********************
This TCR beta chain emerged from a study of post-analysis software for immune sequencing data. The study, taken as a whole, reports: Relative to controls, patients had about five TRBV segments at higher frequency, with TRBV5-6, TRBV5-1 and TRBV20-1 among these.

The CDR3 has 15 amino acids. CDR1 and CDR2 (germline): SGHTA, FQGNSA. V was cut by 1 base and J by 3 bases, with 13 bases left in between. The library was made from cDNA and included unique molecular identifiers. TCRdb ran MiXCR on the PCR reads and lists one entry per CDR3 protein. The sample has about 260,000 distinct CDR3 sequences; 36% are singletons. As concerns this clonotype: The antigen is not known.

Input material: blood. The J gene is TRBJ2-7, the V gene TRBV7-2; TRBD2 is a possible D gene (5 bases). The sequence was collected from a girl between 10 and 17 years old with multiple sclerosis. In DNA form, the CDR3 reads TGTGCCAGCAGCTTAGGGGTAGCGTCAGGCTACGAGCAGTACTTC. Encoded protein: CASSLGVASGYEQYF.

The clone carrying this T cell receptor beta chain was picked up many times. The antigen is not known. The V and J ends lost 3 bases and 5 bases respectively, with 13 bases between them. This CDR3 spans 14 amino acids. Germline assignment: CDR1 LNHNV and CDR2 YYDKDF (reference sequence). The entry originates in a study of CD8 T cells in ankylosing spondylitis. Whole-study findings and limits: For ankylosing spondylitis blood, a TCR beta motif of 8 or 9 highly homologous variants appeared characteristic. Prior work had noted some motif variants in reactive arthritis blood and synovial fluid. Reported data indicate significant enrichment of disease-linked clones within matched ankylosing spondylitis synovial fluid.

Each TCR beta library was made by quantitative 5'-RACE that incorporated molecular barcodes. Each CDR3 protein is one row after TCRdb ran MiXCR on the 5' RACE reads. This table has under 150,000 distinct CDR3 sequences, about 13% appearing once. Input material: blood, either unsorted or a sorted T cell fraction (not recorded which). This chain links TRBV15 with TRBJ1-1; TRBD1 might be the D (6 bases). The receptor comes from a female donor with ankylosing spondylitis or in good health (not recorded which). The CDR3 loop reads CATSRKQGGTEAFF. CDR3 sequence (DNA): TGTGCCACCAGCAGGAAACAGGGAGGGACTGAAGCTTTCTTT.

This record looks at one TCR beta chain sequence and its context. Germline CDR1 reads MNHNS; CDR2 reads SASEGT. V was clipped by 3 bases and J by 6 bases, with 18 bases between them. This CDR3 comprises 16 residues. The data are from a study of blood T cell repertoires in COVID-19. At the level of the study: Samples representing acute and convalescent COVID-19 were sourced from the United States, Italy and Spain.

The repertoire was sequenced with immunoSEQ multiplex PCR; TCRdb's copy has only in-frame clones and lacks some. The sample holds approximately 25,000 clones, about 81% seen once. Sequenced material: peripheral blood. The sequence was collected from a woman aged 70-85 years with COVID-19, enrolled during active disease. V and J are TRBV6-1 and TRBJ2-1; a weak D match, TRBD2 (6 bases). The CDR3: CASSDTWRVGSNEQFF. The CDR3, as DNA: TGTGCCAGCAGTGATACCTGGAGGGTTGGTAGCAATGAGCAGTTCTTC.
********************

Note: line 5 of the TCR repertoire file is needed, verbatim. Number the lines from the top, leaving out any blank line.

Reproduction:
Each TCR beta library was made by quantitative 5'-RACE that incorporated molecular barcodes. Each CDR3 protein is one row after TCRdb ran MiXCR on the 5' RACE reads. This table has under 150,000 distinct CDR3 sequences, about 13% appearing once. Input material: blood, either unsorted or a sorted T cell fraction (not recorded which). This chain links TRBV15 with TRBJ1-1; TRBD1 might be the D (6 bases). The receptor comes from a female donor with ankylosing spondylitis or in good health (not recorded which). The CDR3 loop reads CATSRKQGGTEAFF. CDR3 sequence (DNA): TGTGCCACCAGCAGGAAACAGGGAGGGACTGAAGCTTTCTTT.